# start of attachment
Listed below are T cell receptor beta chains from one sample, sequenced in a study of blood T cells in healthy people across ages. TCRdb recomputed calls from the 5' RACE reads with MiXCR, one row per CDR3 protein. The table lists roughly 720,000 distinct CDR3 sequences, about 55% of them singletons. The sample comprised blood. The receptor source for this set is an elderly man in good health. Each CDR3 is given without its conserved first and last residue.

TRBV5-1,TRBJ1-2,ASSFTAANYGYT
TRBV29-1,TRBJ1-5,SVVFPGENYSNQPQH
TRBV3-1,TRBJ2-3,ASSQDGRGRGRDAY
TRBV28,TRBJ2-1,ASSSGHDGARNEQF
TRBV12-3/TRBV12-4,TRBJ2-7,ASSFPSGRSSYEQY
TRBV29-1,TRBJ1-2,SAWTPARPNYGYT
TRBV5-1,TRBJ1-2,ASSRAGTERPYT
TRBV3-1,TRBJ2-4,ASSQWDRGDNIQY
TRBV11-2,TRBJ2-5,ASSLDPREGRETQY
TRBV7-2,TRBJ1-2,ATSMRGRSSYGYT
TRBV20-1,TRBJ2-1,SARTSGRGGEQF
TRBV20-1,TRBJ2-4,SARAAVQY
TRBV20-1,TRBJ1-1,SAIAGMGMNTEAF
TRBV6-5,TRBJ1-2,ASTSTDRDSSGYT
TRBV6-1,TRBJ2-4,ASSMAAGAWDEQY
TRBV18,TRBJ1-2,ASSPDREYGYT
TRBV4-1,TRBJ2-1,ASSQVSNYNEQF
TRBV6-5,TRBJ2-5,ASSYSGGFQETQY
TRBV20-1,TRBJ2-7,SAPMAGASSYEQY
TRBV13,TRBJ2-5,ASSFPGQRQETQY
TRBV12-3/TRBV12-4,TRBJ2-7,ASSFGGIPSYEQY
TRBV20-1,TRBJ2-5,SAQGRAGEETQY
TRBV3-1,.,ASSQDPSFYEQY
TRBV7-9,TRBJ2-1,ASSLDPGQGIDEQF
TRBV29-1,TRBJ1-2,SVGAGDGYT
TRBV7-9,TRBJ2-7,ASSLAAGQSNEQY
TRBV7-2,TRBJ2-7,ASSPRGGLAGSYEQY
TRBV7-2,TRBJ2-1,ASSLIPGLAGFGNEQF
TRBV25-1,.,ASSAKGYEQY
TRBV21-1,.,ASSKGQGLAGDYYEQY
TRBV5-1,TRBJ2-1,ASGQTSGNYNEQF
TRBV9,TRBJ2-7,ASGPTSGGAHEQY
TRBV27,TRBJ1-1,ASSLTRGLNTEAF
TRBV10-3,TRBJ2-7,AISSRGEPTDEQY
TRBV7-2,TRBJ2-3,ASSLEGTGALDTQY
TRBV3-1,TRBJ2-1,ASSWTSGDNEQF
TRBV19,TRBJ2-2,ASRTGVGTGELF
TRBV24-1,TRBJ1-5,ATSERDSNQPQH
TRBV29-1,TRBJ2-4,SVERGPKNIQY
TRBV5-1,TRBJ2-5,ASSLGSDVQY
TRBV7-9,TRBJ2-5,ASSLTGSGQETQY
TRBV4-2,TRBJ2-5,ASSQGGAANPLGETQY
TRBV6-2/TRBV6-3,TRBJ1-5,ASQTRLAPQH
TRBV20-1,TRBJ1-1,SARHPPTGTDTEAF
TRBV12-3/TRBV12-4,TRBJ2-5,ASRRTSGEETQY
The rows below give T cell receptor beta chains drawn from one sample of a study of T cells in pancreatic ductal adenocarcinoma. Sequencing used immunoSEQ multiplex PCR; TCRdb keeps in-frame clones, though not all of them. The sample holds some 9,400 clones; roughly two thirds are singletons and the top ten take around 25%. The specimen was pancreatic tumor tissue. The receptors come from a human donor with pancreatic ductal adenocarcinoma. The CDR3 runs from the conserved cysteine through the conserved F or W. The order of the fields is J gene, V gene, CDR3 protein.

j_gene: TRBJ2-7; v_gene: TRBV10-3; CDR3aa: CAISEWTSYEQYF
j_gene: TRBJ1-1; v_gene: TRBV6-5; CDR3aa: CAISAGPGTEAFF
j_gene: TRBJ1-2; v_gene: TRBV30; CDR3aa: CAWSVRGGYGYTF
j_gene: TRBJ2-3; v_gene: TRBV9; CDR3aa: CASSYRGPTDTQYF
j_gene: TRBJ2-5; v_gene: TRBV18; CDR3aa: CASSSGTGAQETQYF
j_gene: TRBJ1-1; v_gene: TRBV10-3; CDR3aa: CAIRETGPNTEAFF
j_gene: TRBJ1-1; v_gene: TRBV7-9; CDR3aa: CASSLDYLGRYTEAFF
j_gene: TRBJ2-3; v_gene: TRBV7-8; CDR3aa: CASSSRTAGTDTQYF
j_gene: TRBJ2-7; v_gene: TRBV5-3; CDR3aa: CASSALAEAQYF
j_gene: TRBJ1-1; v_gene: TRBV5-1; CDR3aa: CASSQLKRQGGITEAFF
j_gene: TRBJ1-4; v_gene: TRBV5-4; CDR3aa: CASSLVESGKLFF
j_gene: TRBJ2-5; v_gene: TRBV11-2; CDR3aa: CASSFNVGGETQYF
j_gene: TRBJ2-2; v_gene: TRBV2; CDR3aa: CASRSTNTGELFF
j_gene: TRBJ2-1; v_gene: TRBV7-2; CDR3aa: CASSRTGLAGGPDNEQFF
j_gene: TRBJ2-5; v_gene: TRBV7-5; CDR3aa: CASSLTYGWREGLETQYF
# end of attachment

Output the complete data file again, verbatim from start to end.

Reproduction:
Listed below are T cell receptor beta chains from one sample, sequenced in a study of blood T cells in healthy people across ages. TCRdb recomputed calls from the 5' RACE reads with MiXCR, one row per CDR3 protein. The table lists roughly 720,000 distinct CDR3 sequences, about 55% of them singletons. The sample comprised blood. The receptor source for this set is an elderly man in good health. Each CDR3 is given without its conserved first and last residue.

TRBV5-1,TRBJ1-2,ASSFTAANYGYT
TRBV29-1,TRBJ1-5,SVVFPGENYSNQPQH
TRBV3-1,TRBJ2-3,ASSQDGRGRGRDAY
TRBV28,TRBJ2-1,ASSSGHDGARNEQF
TRBV12-3/TRBV12-4,TRBJ2-7,ASSFPSGRSSYEQY
TRBV29-1,TRBJ1-2,SAWTPARPNYGYT
TRBV5-1,TRBJ1-2,ASSRAGTERPYT
TRBV3-1,TRBJ2-4,ASSQWDRGDNIQY
TRBV11-2,TRBJ2-5,ASSLDPREGRETQY
TRBV7-2,TRBJ1-2,ATSMRGRSSYGYT
TRBV20-1,TRBJ2-1,SARTSGRGGEQF
TRBV20-1,TRBJ2-4,SARAAVQY
TRBV20-1,TRBJ1-1,SAIAGMGMNTEAF
TRBV6-5,TRBJ1-2,ASTSTDRDSSGYT
TRBV6-1,TRBJ2-4,ASSMAAGAWDEQY
TRBV18,TRBJ1-2,ASSPDREYGYT
TRBV4-1,TRBJ2-1,ASSQVSNYNEQF
TRBV6-5,TRBJ2-5,ASSYSGGFQETQY
TRBV20-1,TRBJ2-7,SAPMAGASSYEQY
TRBV13,TRBJ2-5,ASSFPGQRQETQY
TRBV12-3/TRBV12-4,TRBJ2-7,ASSFGGIPSYEQY
TRBV20-1,TRBJ2-5,SAQGRAGEETQY
TRBV3-1,.,ASSQDPSFYEQY
TRBV7-9,TRBJ2-1,ASSLDPGQGIDEQF
TRBV29-1,TRBJ1-2,SVGAGDGYT
TRBV7-9,TRBJ2-7,ASSLAAGQSNEQY
TRBV7-2,TRBJ2-7,ASSPRGGLAGSYEQY
TRBV7-2,TRBJ2-1,ASSLIPGLAGFGNEQF
TRBV25-1,.,ASSAKGYEQY
TRBV21-1,.,ASSKGQGLAGDYYEQY
TRBV5-1,TRBJ2-1,ASGQTSGNYNEQF
TRBV9,TRBJ2-7,ASGPTSGGAHEQY
TRBV27,TRBJ1-1,ASSLTRGLNTEAF
TRBV10-3,TRBJ2-7,AISSRGEPTDEQY
TRBV7-2,TRBJ2-3,ASSLEGTGALDTQY
TRBV3-1,TRBJ2-1,ASSWTSGDNEQF
TRBV19,TRBJ2-2,ASRTGVGTGELF
TRBV24-1,TRBJ1-5,ATSERDSNQPQH
TRBV29-1,TRBJ2-4,SVERGPKNIQY
TRBV5-1,TRBJ2-5,ASSLGSDVQY
TRBV7-9,TRBJ2-5,ASSLTGSGQETQY
TRBV4-2,TRBJ2-5,ASSQGGAANPLGETQY
TRBV6-2/TRBV6-3,TRBJ1-5,ASQTRLAPQH
TRBV20-1,TRBJ1-1,SARHPPTGTDTEAF
TRBV12-3/TRBV12-4,TRBJ2-5,ASRRTSGEETQY
The rows below give T cell receptor beta chains drawn from one sample of a study of T cells in pancreatic ductal adenocarcinoma. Sequencing used immunoSEQ multiplex PCR; TCRdb keeps in-frame clones, though not all of them. The sample holds some 9,400 clones; roughly two thirds are singletons and the top ten take around 25%. The specimen was pancreatic tumor tissue. The receptors come from a human donor with pancreatic ductal adenocarcinoma. The CDR3 runs from the conserved cysteine through the conserved F or W. The order of the fields is J gene, V gene, CDR3 protein.

j_gene: TRBJ2-7; v_gene: TRBV10-3; CDR3aa: CAISEWTSYEQYF
j_gene: TRBJ1-1; v_gene: TRBV6-5; CDR3aa: CAISAGPGTEAFF
j_gene: TRBJ1-2; v_gene: TRBV30; CDR3aa: CAWSVRGGYGYTF
j_gene: TRBJ2-3; v_gene: TRBV9; CDR3aa: CASSYRGPTDTQYF
j_gene: TRBJ2-5; v_gene: TRBV18; CDR3aa: CASSSGTGAQETQYF
j_gene: TRBJ1-1; v_gene: TRBV10-3; CDR3aa: CAIRETGPNTEAFF
j_gene: TRBJ1-1; v_gene: TRBV7-9; CDR3aa: CASSLDYLGRYTEAFF
j_gene: TRBJ2-3; v_gene: TRBV7-8; CDR3aa: CASSSRTAGTDTQYF
j_gene: TRBJ2-7; v_gene: TRBV5-3; CDR3aa: CASSALAEAQYF
j_gene: TRBJ1-1; v_gene: TRBV5-1; CDR3aa: CASSQLKRQGGITEAFF
j_gene: TRBJ1-4; v_gene: TRBV5-4; CDR3aa: CASSLVESGKLFF
j_gene: TRBJ2-5; v_gene: TRBV11-2; CDR3aa: CASSFNVGGETQYF
j_gene: TRBJ2-2; v_gene: TRBV2; CDR3aa: CASRSTNTGELFF
j_gene: TRBJ2-1; v_gene: TRBV7-2; CDR3aa: CASSRTGLAGGPDNEQFF
j_gene: TRBJ2-5; v_gene: TRBV7-5; CDR3aa: CASSLTYGWREGLETQYF